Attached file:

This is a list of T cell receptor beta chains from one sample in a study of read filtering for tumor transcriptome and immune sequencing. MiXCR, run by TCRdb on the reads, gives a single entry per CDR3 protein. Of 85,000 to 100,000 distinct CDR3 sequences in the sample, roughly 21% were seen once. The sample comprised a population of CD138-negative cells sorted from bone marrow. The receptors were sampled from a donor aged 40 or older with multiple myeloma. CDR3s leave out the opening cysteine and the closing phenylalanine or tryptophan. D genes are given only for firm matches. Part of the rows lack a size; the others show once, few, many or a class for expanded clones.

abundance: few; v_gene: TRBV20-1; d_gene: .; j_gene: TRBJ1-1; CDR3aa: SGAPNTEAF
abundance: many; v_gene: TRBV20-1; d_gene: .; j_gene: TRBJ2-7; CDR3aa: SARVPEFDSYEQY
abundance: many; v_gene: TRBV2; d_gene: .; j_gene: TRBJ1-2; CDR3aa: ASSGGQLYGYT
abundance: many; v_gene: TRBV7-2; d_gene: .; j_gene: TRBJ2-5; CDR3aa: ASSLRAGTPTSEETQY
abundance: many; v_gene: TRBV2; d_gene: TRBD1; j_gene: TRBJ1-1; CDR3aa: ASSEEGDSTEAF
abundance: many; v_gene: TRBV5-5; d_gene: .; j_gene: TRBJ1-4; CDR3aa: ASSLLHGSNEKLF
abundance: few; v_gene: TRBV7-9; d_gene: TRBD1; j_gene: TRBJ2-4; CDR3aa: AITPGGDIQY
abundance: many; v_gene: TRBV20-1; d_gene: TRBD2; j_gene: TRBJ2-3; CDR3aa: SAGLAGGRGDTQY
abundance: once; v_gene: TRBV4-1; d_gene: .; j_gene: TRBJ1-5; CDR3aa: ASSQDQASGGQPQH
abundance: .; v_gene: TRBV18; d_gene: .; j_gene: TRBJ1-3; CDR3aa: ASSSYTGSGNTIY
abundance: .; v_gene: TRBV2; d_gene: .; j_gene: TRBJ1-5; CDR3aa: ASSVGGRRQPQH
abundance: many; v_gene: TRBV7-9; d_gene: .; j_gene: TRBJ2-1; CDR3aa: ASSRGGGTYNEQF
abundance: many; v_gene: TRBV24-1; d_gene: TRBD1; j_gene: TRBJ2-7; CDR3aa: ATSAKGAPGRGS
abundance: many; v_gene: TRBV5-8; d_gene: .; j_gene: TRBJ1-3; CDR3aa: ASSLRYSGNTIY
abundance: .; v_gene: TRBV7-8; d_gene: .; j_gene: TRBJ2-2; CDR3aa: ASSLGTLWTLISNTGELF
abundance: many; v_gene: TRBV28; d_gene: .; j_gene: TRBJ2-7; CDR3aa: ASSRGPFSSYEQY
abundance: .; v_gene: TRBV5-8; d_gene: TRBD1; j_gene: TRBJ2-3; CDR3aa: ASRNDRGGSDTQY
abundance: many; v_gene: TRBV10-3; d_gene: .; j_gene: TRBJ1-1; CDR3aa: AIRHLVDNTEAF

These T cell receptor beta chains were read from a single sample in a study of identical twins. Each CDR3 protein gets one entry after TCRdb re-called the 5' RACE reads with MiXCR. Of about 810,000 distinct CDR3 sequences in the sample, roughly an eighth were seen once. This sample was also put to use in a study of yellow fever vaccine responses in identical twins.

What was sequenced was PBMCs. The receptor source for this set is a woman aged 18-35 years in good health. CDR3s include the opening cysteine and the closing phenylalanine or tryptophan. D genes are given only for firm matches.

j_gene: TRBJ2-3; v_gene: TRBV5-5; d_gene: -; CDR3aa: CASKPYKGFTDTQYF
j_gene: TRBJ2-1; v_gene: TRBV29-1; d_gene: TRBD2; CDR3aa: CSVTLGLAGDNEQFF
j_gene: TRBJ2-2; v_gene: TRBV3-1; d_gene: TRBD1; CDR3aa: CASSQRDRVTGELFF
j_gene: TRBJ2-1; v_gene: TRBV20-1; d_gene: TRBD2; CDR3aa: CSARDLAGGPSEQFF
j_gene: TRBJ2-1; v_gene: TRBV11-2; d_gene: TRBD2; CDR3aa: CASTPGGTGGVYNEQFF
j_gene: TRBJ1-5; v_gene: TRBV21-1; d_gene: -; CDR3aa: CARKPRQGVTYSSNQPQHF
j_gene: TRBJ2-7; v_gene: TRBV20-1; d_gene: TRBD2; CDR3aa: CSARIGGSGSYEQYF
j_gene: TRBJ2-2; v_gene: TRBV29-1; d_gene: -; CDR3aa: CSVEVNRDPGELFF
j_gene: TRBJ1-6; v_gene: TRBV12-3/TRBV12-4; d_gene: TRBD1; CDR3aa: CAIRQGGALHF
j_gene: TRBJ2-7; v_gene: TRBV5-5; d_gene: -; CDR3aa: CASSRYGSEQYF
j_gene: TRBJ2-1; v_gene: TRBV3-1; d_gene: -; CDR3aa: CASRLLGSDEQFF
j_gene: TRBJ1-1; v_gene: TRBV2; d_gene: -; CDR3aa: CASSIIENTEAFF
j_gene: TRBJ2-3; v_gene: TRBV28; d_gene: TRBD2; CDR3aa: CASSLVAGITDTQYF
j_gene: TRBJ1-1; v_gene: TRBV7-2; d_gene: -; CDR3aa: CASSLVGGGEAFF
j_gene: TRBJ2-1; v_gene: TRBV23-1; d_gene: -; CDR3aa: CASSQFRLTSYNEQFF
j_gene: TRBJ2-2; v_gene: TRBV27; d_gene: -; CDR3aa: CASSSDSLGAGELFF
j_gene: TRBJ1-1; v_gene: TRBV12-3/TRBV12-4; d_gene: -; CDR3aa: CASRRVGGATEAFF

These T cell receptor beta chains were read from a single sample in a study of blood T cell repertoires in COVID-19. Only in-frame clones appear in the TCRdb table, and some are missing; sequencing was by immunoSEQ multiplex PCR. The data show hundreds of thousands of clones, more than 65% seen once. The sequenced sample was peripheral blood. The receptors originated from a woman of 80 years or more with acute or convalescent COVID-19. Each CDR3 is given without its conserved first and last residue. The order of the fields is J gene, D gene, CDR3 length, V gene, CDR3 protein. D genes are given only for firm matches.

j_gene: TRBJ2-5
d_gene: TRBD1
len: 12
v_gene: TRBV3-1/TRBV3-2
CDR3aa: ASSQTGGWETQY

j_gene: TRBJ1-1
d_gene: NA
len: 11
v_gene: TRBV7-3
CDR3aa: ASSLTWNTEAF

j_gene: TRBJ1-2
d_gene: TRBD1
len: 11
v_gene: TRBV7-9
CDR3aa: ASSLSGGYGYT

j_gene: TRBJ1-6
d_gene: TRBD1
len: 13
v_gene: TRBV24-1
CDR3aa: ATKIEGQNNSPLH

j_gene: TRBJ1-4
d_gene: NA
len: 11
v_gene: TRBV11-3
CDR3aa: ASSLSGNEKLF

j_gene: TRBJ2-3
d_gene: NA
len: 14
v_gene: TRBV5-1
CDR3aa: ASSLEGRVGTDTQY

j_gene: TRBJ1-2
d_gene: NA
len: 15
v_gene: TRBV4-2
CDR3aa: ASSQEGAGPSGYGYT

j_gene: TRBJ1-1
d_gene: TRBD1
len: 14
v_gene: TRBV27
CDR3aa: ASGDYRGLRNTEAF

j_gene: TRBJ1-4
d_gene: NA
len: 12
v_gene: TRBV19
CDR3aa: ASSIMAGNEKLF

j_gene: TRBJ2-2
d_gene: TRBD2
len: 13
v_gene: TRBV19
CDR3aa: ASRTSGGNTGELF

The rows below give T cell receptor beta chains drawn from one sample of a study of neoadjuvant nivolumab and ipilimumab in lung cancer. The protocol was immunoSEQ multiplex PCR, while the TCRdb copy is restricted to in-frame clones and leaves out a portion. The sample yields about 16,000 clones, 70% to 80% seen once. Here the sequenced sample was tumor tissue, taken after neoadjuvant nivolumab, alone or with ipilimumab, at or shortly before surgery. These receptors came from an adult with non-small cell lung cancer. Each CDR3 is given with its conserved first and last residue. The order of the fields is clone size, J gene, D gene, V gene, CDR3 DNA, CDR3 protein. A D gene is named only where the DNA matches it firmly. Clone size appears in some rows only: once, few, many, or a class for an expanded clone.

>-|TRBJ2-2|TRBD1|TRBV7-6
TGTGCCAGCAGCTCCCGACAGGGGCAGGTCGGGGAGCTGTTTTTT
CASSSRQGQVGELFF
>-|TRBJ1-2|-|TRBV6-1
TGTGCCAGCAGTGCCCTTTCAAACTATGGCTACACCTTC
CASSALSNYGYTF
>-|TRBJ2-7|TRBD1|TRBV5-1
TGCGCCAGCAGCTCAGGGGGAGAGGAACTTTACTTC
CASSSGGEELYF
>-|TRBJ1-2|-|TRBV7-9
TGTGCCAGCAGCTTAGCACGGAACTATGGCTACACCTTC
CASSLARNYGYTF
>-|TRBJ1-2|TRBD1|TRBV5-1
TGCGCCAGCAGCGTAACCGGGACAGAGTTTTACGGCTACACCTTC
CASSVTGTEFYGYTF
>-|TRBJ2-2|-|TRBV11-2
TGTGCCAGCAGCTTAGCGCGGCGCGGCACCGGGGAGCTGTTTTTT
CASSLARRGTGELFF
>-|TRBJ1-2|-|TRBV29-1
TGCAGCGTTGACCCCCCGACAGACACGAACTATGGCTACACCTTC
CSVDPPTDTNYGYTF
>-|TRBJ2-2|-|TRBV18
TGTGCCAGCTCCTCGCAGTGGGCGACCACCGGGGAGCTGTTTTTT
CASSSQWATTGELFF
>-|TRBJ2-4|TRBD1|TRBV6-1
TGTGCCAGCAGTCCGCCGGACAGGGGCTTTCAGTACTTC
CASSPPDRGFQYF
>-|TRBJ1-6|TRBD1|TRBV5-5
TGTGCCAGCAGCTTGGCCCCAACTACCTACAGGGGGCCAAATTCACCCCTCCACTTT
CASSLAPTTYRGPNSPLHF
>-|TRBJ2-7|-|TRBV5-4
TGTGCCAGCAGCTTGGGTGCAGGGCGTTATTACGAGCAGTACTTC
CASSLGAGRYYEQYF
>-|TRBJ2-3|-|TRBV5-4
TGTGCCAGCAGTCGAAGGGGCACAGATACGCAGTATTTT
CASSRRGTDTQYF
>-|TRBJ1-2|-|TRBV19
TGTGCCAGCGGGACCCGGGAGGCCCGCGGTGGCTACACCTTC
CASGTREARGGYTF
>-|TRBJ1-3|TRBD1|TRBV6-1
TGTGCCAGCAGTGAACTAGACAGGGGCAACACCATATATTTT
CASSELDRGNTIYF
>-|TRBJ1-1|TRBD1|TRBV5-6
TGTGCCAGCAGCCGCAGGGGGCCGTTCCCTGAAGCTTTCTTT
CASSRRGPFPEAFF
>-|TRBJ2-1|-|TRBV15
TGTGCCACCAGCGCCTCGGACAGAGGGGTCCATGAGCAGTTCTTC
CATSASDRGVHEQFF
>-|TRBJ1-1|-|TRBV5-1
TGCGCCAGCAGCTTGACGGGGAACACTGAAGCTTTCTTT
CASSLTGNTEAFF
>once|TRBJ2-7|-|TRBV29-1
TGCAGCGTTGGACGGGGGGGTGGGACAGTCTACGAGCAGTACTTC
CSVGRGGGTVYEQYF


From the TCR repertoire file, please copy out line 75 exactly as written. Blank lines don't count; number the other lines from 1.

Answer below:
j_gene: TRBJ1-1